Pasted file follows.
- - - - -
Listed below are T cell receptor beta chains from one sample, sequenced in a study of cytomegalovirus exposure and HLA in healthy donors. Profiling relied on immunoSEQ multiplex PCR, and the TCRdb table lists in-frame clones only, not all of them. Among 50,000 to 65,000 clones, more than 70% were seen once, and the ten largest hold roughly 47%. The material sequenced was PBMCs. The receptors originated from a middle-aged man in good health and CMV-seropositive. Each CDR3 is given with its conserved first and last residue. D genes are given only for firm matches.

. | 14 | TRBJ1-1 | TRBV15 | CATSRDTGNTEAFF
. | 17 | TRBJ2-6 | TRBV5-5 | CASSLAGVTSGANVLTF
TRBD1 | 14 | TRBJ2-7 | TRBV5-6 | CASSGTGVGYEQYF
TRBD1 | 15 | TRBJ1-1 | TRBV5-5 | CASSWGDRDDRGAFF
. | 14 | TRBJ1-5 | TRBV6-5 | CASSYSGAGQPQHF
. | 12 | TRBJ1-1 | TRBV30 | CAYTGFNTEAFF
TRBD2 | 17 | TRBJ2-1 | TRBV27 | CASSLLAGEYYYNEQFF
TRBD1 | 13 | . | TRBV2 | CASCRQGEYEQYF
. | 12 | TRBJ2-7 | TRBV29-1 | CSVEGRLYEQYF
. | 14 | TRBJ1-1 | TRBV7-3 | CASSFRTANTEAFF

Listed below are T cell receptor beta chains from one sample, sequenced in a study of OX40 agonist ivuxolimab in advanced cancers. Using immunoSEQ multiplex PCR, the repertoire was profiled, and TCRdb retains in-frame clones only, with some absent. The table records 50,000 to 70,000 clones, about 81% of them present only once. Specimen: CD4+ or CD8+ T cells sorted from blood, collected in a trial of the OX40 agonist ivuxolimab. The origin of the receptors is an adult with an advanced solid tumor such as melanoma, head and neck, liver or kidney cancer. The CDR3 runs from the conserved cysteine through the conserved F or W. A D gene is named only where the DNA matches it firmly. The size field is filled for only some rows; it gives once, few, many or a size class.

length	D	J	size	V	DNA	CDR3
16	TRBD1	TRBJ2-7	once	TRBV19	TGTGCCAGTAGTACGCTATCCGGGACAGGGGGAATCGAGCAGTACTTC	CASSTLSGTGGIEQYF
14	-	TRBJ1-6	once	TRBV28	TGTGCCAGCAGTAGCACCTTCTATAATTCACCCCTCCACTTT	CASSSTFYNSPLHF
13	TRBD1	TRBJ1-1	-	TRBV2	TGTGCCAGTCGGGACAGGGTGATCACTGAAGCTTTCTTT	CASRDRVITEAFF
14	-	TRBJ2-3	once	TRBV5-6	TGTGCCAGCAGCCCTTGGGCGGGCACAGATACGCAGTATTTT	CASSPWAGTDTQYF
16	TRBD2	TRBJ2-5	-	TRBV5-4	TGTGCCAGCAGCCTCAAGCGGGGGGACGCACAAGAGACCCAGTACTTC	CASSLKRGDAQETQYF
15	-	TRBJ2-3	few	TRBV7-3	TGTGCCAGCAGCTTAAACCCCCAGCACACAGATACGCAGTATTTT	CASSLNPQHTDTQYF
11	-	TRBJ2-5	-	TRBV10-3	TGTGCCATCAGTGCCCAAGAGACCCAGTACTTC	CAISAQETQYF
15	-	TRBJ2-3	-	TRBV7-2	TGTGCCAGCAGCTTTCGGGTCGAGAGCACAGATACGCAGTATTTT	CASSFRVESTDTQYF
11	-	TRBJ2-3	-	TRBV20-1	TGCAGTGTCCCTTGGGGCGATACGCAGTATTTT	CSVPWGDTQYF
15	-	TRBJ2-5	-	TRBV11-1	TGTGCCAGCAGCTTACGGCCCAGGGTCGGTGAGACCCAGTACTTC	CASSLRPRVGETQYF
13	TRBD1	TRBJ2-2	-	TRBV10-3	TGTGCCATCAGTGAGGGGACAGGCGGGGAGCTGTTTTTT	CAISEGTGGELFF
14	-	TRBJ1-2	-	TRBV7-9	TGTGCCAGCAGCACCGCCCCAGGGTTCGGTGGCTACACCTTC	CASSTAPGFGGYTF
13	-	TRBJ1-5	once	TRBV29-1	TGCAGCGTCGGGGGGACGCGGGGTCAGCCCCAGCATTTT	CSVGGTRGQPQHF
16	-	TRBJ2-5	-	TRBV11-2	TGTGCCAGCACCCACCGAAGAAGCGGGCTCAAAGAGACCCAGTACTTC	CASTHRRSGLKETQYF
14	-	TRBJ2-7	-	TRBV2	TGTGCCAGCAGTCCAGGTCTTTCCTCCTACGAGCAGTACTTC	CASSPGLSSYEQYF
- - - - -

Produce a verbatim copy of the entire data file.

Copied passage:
Listed below are T cell receptor beta chains from one sample, sequenced in a study of cytomegalovirus exposure and HLA in healthy donors. Profiling relied on immunoSEQ multiplex PCR, and the TCRdb table lists in-frame clones only, not all of them. Among 50,000 to 65,000 clones, more than 70% were seen once, and the ten largest hold roughly 47%. The material sequenced was PBMCs. The receptors originated from a middle-aged man in good health and CMV-seropositive. Each CDR3 is given with its conserved first and last residue. D genes are given only for firm matches.

. | 14 | TRBJ1-1 | TRBV15 | CATSRDTGNTEAFF
. | 17 | TRBJ2-6 | TRBV5-5 | CASSLAGVTSGANVLTF
TRBD1 | 14 | TRBJ2-7 | TRBV5-6 | CASSGTGVGYEQYF
TRBD1 | 15 | TRBJ1-1 | TRBV5-5 | CASSWGDRDDRGAFF
. | 14 | TRBJ1-5 | TRBV6-5 | CASSYSGAGQPQHF
. | 12 | TRBJ1-1 | TRBV30 | CAYTGFNTEAFF
TRBD2 | 17 | TRBJ2-1 | TRBV27 | CASSLLAGEYYYNEQFF
TRBD1 | 13 | . | TRBV2 | CASCRQGEYEQYF
. | 12 | TRBJ2-7 | TRBV29-1 | CSVEGRLYEQYF
. | 14 | TRBJ1-1 | TRBV7-3 | CASSFRTANTEAFF

Listed below are T cell receptor beta chains from one sample, sequenced in a study of OX40 agonist ivuxolimab in advanced cancers. Using immunoSEQ multiplex PCR, the repertoire was profiled, and TCRdb retains in-frame clones only, with some absent. The table records 50,000 to 70,000 clones, about 81% of them present only once. Specimen: CD4+ or CD8+ T cells sorted from blood, collected in a trial of the OX40 agonist ivuxolimab. The origin of the receptors is an adult with an advanced solid tumor such as melanoma, head and neck, liver or kidney cancer. The CDR3 runs from the conserved cysteine through the conserved F or W. A D gene is named only where the DNA matches it firmly. The size field is filled for only some rows; it gives once, few, many or a size class.

length	D	J	size	V	DNA	CDR3
16	TRBD1	TRBJ2-7	once	TRBV19	TGTGCCAGTAGTACGCTATCCGGGACAGGGGGAATCGAGCAGTACTTC	CASSTLSGTGGIEQYF
14	-	TRBJ1-6	once	TRBV28	TGTGCCAGCAGTAGCACCTTCTATAATTCACCCCTCCACTTT	CASSSTFYNSPLHF
13	TRBD1	TRBJ1-1	-	TRBV2	TGTGCCAGTCGGGACAGGGTGATCACTGAAGCTTTCTTT	CASRDRVITEAFF
14	-	TRBJ2-3	once	TRBV5-6	TGTGCCAGCAGCCCTTGGGCGGGCACAGATACGCAGTATTTT	CASSPWAGTDTQYF
16	TRBD2	TRBJ2-5	-	TRBV5-4	TGTGCCAGCAGCCTCAAGCGGGGGGACGCACAAGAGACCCAGTACTTC	CASSLKRGDAQETQYF
15	-	TRBJ2-3	few	TRBV7-3	TGTGCCAGCAGCTTAAACCCCCAGCACACAGATACGCAGTATTTT	CASSLNPQHTDTQYF
11	-	TRBJ2-5	-	TRBV10-3	TGTGCCATCAGTGCCCAAGAGACCCAGTACTTC	CAISAQETQYF
15	-	TRBJ2-3	-	TRBV7-2	TGTGCCAGCAGCTTTCGGGTCGAGAGCACAGATACGCAGTATTTT	CASSFRVESTDTQYF
11	-	TRBJ2-3	-	TRBV20-1	TGCAGTGTCCCTTGGGGCGATACGCAGTATTTT	CSVPWGDTQYF
15	-	TRBJ2-5	-	TRBV11-1	TGTGCCAGCAGCTTACGGCCCAGGGTCGGTGAGACCCAGTACTTC	CASSLRPRVGETQYF
13	TRBD1	TRBJ2-2	-	TRBV10-3	TGTGCCATCAGTGAGGGGACAGGCGGGGAGCTGTTTTTT	CAISEGTGGELFF
14	-	TRBJ1-2	-	TRBV7-9	TGTGCCAGCAGCACCGCCCCAGGGTTCGGTGGCTACACCTTC	CASSTAPGFGGYTF
13	-	TRBJ1-5	once	TRBV29-1	TGCAGCGTCGGGGGGACGCGGGGTCAGCCCCAGCATTTT	CSVGGTRGQPQHF
16	-	TRBJ2-5	-	TRBV11-2	TGTGCCAGCACCCACCGAAGAAGCGGGCTCAAAGAGACCCAGTACTTC	CASTHRRSGLKETQYF
14	-	TRBJ2-7	-	TRBV2	TGTGCCAGCAGTCCAGGTCTTTCCTCCTACGAGCAGTACTTC	CASSPGLSSYEQYF